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Peugeot Citroen to slash 8,000 jobs

The French carmaker is struggling with mounting costs

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Peugeot Citroen is to cut 8,000 jobs and close an assembly plant in a major organisational overhaul and an attempt to cut costs, the French carmaker said on Thursday.

The Aulnay plant near Paris, which employs more than 3,000 workers, will stop making cars in 2014 as part of a drive to reorganise Peugeot's under-used domestic production capacity, the company said on Thursday.

A second factory in the western city of Rennes will shed 1,400 of its 5,600 jobs as the company downsizes in response to shrinking demand for larger cars such as the Peugeot 508 and Citroen C5. Some 3,600 non-assembly jobs will also be scrapped across the company.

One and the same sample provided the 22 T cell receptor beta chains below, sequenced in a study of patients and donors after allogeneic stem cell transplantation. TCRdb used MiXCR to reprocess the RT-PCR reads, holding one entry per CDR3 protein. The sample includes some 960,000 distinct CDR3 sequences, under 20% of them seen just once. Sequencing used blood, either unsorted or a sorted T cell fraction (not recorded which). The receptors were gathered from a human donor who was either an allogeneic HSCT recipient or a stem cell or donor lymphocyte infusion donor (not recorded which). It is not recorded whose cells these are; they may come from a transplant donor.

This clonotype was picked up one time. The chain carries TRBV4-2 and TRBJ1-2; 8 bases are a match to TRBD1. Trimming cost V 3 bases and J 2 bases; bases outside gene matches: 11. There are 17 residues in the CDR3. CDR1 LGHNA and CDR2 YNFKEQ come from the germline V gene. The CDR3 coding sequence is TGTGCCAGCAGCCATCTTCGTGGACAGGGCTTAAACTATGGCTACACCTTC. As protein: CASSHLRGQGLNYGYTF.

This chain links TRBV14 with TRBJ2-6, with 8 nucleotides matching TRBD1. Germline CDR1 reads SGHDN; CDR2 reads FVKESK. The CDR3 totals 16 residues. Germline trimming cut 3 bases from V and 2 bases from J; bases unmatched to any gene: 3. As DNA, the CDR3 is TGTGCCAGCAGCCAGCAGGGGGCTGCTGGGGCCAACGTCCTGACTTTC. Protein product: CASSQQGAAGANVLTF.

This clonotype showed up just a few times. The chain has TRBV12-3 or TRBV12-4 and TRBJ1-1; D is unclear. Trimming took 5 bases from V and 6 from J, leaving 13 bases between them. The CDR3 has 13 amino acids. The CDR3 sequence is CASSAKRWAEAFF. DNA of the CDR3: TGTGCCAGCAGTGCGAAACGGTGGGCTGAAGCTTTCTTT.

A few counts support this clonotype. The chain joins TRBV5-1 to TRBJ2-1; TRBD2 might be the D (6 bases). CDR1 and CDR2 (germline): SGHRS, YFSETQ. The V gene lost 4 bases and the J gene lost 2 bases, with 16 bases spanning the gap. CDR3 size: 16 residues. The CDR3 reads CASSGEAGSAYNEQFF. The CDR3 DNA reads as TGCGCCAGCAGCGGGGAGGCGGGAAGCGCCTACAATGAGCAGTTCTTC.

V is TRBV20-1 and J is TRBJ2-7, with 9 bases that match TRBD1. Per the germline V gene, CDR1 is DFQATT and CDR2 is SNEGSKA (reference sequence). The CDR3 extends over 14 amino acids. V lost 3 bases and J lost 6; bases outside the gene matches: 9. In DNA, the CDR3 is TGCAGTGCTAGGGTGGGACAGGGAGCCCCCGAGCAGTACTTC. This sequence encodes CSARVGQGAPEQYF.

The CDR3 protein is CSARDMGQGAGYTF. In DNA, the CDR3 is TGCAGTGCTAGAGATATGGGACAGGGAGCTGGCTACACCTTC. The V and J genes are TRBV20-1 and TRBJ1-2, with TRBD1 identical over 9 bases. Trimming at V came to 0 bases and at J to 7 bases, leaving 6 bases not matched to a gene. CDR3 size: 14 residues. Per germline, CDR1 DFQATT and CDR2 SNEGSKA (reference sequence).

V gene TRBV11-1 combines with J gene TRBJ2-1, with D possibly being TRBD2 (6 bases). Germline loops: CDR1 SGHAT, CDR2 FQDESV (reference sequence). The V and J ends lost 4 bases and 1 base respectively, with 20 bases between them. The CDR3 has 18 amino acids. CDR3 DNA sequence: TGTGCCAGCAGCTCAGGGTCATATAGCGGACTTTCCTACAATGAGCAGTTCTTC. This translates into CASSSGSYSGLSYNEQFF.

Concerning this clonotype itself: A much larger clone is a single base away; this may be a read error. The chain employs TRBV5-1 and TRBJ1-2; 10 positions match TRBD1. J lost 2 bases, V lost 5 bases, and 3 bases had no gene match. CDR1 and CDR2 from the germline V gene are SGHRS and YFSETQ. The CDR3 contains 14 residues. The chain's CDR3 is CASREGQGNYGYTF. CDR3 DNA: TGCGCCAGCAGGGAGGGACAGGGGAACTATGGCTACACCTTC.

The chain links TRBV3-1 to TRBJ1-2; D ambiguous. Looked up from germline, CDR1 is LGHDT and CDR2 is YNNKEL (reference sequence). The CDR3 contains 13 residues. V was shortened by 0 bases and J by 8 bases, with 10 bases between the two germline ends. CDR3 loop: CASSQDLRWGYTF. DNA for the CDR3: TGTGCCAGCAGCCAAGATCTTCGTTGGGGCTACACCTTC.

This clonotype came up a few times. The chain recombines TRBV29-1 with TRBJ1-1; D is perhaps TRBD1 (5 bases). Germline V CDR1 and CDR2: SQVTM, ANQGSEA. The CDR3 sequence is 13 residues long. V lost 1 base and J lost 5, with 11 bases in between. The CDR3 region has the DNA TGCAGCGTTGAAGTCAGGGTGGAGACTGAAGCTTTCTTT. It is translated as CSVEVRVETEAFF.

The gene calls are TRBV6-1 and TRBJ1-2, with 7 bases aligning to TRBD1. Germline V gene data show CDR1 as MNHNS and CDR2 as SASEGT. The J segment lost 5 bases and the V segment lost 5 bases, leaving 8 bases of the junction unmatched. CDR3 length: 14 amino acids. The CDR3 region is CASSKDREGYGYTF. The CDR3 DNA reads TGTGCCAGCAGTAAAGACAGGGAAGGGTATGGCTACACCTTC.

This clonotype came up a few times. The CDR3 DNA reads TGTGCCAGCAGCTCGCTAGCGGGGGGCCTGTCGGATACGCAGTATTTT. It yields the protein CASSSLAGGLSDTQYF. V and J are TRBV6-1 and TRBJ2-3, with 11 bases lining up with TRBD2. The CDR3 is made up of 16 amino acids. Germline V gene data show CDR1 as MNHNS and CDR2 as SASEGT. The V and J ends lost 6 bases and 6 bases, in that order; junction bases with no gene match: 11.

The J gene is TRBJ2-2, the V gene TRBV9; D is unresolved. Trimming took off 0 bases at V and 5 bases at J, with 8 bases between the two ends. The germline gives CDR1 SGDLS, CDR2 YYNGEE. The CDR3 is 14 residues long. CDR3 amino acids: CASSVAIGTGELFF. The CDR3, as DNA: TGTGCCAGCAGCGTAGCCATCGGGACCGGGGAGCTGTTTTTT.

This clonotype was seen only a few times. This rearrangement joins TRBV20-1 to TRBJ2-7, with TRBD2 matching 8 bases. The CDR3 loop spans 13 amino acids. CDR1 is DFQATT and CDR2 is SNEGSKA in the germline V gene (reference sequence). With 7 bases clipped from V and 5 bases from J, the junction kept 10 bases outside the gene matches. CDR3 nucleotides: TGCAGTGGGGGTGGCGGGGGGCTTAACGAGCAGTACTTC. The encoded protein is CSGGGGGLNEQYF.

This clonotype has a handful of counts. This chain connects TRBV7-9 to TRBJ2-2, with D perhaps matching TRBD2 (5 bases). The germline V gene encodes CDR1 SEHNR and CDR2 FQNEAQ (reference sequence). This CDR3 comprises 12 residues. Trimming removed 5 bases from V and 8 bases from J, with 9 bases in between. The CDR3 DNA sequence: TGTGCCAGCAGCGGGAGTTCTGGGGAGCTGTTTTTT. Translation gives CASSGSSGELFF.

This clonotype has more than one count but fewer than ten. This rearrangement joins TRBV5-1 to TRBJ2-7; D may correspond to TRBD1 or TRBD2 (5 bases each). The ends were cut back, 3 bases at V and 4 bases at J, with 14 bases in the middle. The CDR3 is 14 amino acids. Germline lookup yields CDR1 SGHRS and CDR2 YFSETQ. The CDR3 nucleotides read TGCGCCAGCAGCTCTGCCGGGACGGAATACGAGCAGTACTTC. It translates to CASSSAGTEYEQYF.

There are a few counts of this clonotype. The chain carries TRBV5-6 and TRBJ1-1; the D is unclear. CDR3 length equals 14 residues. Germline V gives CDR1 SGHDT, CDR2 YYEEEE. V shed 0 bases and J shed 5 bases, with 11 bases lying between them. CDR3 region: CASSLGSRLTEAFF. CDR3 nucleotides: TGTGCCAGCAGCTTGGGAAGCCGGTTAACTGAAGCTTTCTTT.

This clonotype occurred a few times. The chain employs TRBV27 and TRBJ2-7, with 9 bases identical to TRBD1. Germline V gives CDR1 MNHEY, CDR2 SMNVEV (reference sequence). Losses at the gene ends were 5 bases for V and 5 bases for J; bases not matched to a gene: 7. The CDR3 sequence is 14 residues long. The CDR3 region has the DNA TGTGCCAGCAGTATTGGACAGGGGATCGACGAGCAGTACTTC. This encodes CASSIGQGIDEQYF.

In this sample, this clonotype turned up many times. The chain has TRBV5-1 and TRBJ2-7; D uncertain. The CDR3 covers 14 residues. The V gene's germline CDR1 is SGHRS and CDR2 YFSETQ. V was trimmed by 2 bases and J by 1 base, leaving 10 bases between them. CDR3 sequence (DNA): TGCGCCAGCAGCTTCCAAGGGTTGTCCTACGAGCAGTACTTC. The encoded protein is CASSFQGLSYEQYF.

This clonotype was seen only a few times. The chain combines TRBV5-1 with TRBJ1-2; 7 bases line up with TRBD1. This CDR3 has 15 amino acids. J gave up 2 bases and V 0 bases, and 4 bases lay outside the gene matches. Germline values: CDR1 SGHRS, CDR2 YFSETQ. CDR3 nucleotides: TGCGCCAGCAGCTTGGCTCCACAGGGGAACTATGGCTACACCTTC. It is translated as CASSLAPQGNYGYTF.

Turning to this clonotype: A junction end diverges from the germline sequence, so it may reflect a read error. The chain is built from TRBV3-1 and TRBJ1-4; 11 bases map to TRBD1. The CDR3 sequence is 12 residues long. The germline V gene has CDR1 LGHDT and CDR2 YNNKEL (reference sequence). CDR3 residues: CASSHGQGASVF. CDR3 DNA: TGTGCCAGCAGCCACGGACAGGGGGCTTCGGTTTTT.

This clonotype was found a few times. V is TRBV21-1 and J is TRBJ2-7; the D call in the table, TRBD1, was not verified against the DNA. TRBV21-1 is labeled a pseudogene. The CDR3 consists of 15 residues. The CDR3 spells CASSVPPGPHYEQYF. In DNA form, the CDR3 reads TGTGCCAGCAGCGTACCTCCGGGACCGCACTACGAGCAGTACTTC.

It will be the first car plant to cease production in France for 20 years, posing a challenge to new Socialist president Francois Hollande's objective of reviving industrial production, as it could also hasten a wave of restructuring in western Europe.

The government said it was studying the closure plan but stopped short of condemning it, incurring the wrath of France's biggest industrial union, the hardline CGT.

Prime minister Jean-Marc Ayrault promised in a statement to ensure that Peugeot helps laid-off Aulnay workers find new jobs and said ministers would present a wider auto industry support plan 25 July.

"I am fully aware of the seriousness of today's announcements," chief executive Philippe Varin said in a statement. "The depth and persistence of the crisis impacting our business in Europe have now made this reorganisation project indispensable."

Peugeot said it would post a net loss in the first half and a €700 million (£555.1 million) operating loss for the core car-making division.

The manufacturing operations are burning €200 million a month, with cash flow not expected to turn positive until 2015, the company said.

photo credit: Reuters


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